$22M Korean War memorial in DC snubs 400 fallen soldiers, riddled with over a THOUSAND spelling errors!

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[sharenow]

Americans are furious after it was disclosed in a report that the new $22 million Washington, D.C. Korean War memorial has a whopping 1,016 spelling errors, lists 245 veterans who didn’t even die in the war, and leaves off 400 names of service members who gave their lives in the conflict.

Ted and Hal Barker, experts on the conflict and founders of the Korean War Project, produced a report that lists the errors found on the monument that was unveiled in July.

“If you’re killed or died in a war, people need to know what your full name was so they can find you and memorialize you properly,” Ted Barker told NBC Dallas. “A name is everything we have.”

The original Korean War memorial is located on the National Mall in the Capitol. It was unveiled in 1995. The new addition opened last year with the Wall of Remembrance which was meant to honor the dead.

Barker was shocked at the number of mistakes on the monument.

“It makes my head hurt,” he told The Washington Post in an interview. “The fact is we have a memorial that has a huge number of errors and no way of paying to fix it.”

The Korean War took place between 1950 and 1953. The United States, South Korea, and our allies faced off against North Korea and China who got a helping hand from the Soviet Union. North Korea started the war when it invaded South Korea, intending to unify the Koreas under the communist regime in Pyongyang. More than 6 million American men and women served alongside South Korean forces during the conflict, according to US government data.

A reported 36,634 American soldiers lost their lives in the war according to Business Insider. Over two million Korean civilians and combatants were killed.

The memorial lists the Americans who perished in the fight as well as 7,100 Koreans who were part of the U.S. Army.

Navy Ensign Dwight C. Angell is one of those left off the memorial. He was 24 when he was shot down on January 18, 1953, off the coast of China.

Angell’s daughter Megan Marx told the Washington Post that she plans to travel from her home in Colorado on Wednesday to mark the 70th anniversary of his death at the memorial despite his name not being listed there. She was at the dedication of the memorial in July. Her mother passed in 1999 and was haunted by the loss of her husband after he died.

“All of this stuff with Dwight was never far from the surface for her,” Marx commented. “She never stopped looking for him.”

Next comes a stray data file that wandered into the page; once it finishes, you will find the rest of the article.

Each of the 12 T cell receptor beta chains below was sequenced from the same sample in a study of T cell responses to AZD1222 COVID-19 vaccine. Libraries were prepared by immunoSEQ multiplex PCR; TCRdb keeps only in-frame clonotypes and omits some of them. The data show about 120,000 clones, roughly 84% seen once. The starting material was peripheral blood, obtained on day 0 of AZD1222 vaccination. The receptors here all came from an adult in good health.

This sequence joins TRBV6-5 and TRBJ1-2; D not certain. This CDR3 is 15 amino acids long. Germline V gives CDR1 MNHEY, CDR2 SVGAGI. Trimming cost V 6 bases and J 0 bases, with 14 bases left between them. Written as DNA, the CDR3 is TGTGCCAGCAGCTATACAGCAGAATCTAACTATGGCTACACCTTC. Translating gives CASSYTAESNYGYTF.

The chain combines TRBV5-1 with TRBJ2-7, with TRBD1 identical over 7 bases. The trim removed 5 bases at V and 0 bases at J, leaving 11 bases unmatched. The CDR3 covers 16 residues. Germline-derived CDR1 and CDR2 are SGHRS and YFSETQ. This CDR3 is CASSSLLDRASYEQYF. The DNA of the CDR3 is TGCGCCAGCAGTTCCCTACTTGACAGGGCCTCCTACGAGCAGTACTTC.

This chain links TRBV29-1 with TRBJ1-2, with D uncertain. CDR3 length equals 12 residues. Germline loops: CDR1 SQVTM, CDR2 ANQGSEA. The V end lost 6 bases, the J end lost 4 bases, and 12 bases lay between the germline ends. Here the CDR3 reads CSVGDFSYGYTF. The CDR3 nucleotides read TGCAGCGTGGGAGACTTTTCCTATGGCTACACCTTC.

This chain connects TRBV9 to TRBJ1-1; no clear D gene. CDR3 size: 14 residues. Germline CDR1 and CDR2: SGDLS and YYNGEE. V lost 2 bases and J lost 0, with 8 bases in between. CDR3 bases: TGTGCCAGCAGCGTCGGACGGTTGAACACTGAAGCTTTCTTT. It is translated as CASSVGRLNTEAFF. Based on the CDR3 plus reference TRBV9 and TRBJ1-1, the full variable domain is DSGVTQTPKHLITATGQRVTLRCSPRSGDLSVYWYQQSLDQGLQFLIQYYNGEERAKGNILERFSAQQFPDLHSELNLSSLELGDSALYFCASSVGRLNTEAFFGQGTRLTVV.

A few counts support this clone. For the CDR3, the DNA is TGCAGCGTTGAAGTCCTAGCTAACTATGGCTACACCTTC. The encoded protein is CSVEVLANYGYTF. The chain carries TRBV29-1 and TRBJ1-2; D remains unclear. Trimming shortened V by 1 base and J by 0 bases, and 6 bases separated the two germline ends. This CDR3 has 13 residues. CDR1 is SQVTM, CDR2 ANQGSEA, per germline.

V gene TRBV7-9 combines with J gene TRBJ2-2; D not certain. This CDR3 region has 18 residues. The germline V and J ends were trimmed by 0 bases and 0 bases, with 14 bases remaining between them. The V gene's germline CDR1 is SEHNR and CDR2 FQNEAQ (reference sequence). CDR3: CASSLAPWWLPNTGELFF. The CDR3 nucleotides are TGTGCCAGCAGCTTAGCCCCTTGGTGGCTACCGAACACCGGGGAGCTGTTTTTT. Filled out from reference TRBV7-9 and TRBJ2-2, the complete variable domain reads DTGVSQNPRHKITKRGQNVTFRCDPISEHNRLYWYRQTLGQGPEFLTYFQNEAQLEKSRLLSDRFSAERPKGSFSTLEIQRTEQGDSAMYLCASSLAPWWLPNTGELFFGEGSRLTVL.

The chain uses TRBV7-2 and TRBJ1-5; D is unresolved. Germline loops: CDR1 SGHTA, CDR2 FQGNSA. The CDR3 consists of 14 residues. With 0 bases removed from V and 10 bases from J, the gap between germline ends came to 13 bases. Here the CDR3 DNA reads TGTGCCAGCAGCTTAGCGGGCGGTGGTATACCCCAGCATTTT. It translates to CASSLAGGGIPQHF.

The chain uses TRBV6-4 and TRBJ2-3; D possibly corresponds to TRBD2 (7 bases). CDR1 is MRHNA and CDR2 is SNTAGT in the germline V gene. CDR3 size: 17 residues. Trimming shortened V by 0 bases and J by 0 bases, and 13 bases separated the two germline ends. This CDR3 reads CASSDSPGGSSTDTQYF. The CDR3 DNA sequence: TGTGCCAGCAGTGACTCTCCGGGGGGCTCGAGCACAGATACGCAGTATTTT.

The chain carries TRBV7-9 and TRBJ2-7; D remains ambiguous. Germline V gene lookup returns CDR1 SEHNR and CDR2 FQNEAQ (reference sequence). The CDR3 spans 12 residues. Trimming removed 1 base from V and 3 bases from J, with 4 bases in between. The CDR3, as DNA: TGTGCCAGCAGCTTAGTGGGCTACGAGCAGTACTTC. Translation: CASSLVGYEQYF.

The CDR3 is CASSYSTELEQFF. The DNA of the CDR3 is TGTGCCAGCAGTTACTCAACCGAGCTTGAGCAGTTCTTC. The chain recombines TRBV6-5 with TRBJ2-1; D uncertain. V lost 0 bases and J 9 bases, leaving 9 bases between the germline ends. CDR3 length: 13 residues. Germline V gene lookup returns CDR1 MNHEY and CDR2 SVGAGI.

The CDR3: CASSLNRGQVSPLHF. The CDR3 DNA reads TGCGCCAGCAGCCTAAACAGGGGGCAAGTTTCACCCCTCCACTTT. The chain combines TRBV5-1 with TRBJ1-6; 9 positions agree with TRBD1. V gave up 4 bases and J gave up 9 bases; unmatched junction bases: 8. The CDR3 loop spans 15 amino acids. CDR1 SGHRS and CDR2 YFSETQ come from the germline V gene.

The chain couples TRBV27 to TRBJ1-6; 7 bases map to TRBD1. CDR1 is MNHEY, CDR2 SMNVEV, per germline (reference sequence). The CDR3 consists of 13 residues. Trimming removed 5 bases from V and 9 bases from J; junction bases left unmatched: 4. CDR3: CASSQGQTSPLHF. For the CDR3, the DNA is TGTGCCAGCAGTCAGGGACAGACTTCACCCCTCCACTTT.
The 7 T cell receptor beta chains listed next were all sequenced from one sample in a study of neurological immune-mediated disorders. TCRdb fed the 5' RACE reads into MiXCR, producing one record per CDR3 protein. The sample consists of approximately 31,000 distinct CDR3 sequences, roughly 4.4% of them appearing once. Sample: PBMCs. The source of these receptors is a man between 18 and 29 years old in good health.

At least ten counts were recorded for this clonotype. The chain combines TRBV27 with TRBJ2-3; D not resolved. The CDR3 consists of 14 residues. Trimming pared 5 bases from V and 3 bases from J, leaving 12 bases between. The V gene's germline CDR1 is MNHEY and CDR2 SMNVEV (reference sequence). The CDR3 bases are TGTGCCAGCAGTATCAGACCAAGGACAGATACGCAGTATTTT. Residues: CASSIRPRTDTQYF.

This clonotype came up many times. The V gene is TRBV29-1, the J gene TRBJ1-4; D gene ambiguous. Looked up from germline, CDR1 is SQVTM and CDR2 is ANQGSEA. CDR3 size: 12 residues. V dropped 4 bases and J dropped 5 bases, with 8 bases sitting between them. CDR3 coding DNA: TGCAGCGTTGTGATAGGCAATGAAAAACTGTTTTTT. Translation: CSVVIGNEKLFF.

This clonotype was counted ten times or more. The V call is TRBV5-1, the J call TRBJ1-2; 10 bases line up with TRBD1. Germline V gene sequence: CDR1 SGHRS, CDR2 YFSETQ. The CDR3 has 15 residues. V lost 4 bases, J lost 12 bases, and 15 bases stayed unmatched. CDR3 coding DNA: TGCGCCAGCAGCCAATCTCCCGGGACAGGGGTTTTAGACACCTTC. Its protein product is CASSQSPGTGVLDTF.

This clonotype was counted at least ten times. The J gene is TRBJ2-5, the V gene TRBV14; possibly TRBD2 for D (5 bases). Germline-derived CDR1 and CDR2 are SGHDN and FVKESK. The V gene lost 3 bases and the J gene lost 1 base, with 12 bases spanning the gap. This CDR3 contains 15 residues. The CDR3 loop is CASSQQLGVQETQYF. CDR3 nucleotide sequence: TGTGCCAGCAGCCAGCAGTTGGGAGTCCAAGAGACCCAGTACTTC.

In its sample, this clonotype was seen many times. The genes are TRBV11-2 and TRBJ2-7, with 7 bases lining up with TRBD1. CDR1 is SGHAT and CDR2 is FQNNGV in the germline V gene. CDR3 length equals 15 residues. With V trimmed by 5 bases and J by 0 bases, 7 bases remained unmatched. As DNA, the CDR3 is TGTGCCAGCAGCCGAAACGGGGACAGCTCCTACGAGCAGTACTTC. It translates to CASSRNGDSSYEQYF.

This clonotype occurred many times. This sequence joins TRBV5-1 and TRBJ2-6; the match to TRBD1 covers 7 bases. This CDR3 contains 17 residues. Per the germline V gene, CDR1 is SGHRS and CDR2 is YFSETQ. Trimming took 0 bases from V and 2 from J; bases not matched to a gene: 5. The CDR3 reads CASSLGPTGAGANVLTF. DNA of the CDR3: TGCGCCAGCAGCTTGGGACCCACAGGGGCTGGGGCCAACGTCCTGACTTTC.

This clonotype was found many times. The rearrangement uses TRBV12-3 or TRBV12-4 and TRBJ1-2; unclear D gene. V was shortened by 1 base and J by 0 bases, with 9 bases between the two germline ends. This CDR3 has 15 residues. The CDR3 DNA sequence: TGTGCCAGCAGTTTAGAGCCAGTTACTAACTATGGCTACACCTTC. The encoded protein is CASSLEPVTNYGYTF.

Marine Corps Staff Sgt. Ambrosio Guillen, 23, also had his name misspelled. He died in battle on July 25, 1953. He was posthumously awarded the Medal of Honor for valor and he is a local hero in his hometown of El Paso, Texas. A school and a veterans’ center are named after him.

Army Pfc. William Red Horn also had his name misspelled. He’s a member of the Standing Rock Sioux Tribe. He was 18 when he died on December 9, 1951.

Navy helicopter pilot Lt. j.g. John Kelvin Koelsch had his name misspelled as well. He was shot down on July 3, 1951, while attempting to rescue an injured brother-in-arms. Koelsch was captured by the communists and died three months later on October 16. He was posthumously awarded the Medal of Honor for heroism in 1955.

Then there are those names that are on the wall even though they survived the war, including Marine Alfred P. Bradshaw, who died in Missouri in 2012, according to Barker.

Business Insider is reporting that the name of a man who was killed in a motorcycle accident in Hawaii and another who drank antifreeze both made it onto the granite slab of the memorial.

The Pentagon claims it is working on correcting the names and wants anyone who is concerned over it to get in touch with them. But without the funds, those corrections may be a long time coming, if ever.

“The errors are a very unfortunate mistake and the [Department of Defense] is working in tandem with the Dept. of Interior to correct those mistakes,” Army Maj. Charlie Dietz, a spokesman for the Pentagon said.

“We are also aware that some names are on the Wall of Remembrance which were not included on the Department’s final list of Korean War casualties. The respective Military Departments reviewed every name on the Korean War Casualty List for correctness against available official military records. Though not common, the official records themselves may have contained errors,” he contended.

“We encourage all family members or concerned citizens to notify the Department of any names that were omitted, misspelled, or included in error,” Dietz added.

But Barker told NBC Dallas that government officials were informed about potential errors years ago by him and his brother and were sent records with the corrected names. They never responded.

“If they had just talked to us, and worked with us, we could have saved United States taxpayers probably $10 to $15 million because that’s what it’s going to take to re-do this,” Hal Barker told NBC Dallas.

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Frieda Powers
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